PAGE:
MSP Arrested for Turning Off Customer’s Managed IT Services?

Jim-KubicekImagine the following MSP or CSP scenario: A customer allegedly signs a three-year cloud services or IT services contract with an MSP business. But one year into the agreement the customer allegedly cancels the deal. In response, the MSP allegedly turns off the customer’s IT services — and the MSP gets arrested.

That’s at least some of the scenario facing Jim Kubicek, president and COO of Kubicek Information Technologies. He provided IT services to Cumming-Forsyth County Chamber of Commerce in Georgia. When the chamber canceled the IT services, Kubicek allegedly took the customers’ data hostage and prevented the chamber from accessing its own data, according to a report. Kubicek got arrested and now faces charges related to theft by extortion, computer theft and computer trespass, the report says.

The twist? Kubicek insists he did nothing wrong. Instead, he was simply turning off IT services for which the customer refused to pay, he claims. Now, Kubicek is suing the chamber for unpaid IT services.

What are the deeper details of the case? Kubicek’s court appearance is set March 10. We’re checking in with both sides of the case for updates.

Updated February 7, 2017, 12:05 p.m. ET: Both Kubicek and his attorney declined to comment at the case at this time. We’ll continue to check in with them for potential updates.

Return Home



    Ted Roller:

    I wonder what the data rights are in this scenario if they are not explicitly addressed in the agreement. Either way, there seems to be an opportunity here to improve most service agreements to prevent this exposure.

      Joe Panettieri:

      Hey Ted: Thanks for raising an important point on data rights. Also, I concede: Our initial report paints with broad strokes. Kubicek replied to ChannelE2E’s inquiry Monday evening and referred us to his lawyer for potential comment. We’ll follow up on Tuesday.

    Larry Walsh:

    Having read your synopsis and the original news report, it seems the issue isn’t the service discontinuation but the ownership of the data. Ted is right, what did the contract say about data retrieval and transfer? No, the customer doesn’t have a right to service after a contract is canceled or discontinued. However, the MSP doesn’t have the right to withhold property, which is what the data is. Either the Chamber didn’t move the data fast enough or the MSP is being capricious in its application of service discontinuation. But what do I know? I just play a lawyer on social media.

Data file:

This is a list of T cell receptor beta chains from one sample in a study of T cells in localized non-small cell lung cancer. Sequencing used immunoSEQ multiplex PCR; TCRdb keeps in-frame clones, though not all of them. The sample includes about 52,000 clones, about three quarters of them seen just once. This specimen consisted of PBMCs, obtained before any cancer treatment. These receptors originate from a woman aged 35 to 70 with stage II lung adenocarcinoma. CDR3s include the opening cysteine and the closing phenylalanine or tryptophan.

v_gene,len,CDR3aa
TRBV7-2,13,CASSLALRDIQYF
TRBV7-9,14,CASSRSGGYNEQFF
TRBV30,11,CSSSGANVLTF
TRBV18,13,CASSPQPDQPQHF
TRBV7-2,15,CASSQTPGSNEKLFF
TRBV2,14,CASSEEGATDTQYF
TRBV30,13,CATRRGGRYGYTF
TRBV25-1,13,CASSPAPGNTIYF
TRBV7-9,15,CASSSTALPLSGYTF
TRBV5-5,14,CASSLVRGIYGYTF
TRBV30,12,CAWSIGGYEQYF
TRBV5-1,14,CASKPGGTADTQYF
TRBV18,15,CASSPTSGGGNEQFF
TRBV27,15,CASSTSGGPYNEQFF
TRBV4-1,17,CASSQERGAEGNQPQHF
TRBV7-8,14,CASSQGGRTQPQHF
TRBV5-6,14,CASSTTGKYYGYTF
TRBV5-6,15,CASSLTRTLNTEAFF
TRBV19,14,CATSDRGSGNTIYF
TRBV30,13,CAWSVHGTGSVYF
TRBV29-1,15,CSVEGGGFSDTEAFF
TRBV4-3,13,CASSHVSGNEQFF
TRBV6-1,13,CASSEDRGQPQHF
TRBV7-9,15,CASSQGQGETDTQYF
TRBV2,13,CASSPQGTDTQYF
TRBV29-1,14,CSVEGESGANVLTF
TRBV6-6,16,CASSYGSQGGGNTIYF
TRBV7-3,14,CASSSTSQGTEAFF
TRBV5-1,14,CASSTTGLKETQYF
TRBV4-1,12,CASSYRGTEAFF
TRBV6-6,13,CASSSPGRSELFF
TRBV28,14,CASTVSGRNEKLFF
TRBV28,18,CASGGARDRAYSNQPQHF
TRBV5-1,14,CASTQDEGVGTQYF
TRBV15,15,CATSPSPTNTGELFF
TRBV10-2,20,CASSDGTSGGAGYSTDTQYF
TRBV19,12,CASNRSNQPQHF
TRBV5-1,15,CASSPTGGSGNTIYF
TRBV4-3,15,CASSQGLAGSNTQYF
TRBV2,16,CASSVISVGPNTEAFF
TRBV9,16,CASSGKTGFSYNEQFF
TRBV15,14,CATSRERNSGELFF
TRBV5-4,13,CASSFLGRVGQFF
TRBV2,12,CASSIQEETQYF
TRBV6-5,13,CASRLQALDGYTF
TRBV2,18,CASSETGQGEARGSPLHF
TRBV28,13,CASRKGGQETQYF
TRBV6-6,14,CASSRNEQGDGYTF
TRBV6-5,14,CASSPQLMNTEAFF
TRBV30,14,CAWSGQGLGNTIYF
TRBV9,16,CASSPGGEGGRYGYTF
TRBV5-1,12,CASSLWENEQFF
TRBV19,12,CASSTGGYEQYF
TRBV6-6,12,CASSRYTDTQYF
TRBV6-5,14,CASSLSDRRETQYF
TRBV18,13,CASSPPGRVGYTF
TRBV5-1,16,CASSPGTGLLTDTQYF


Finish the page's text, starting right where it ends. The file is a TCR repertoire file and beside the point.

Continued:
Jim Porter:

    All of us as MSP or CSP are exposed on this issue. We had a similar issue and we had three things going in our favor.
    1. The client was 8 months behind on payments. We stood by the customer when they were facing financial hardship. We continued to support them, they did get caught up on invoices.
    2. They tried to sneak away a second time and was 5 months behind when we shut off email services, amazingly they contacted us after several attempts to reach owners to resolve issue.
    3. We did not release email until they paid to current status and the rest of the HaaS contract. In addition, we made them pay for 6 house of support at standard rates to transition. They called the police but it did not go any further since we had signed contracts plus complete documentation thanks to ConnectWise for that!!
    Police determined we were well within our rights to turn off services.

    Joe Panettieri:

    Larry, Jim: Thanks for the additional viewpoints.

    A quick update: ChannelE2E reached out to Kubicek’s attorney today (Tuesday, Feb 7) for additional info. We’ll be sure to update our coverage if/when we receive a reply.


    Ilene Rosoff:

    In addition to contract language, its also important to know the environment and service delivery vehicles. There is an important distinction here as to the mechanism of data “lockout.” Was this an issue of changing/withholding passwords in a premise environment or was this an issue where Cloud service access was discontinued. The former implies a intentional effort to change the locks on the client’s own house while the other is confiscating the key to your house. These have different legal ramifications.


    Here’s the trick…has legislation caught up with the technology? In so many areas, no. My guess is that IT will start to be treated, in some cases, like a utility in the legal sense. In other words, just like the gas company can’t turn off your service in the dead of winter, there will be some boundaries, ie hoops, that have to be jumped through before a CSP or MSP can simply turn off services. Based on my experience the average MSP would rather preserve a relationship long term than be quick to flip the switch and shutdown services.

    Joe Panettieri:

    Illene, Brendan: Thnx for the additional thoughts. I’m curious to learn which (if any) of the issues and scenarios you’ve described potentially apply to this case.

    A quick update for all readers: Both Kubicek and his attorney declined to comment at the case at this time. We’ll continue to check in with them for potential updates.

    Danielle Ralston:

    This is a Professional IT Service Provider that I have worked with along side in the past. As a good service provider they have a solid contract in place.  They also would have a continuance clause for the end of the contract and need notification that the client will be moving to someone else, 90 days is normal.  They also I am sure have a line about if a client doesn’t pay on time then xyz will happen to their services.


    Any update?

      Joe Panettieri:

      An updated statement from Jim, as of March 13, 5:10pm ET: “Nothing moving on it yet. There has been no indictment and no news from the DA on this. We are waiting for a new court date, provided an indictment is handed down.”

Leave a Reply

Your email address will not be published.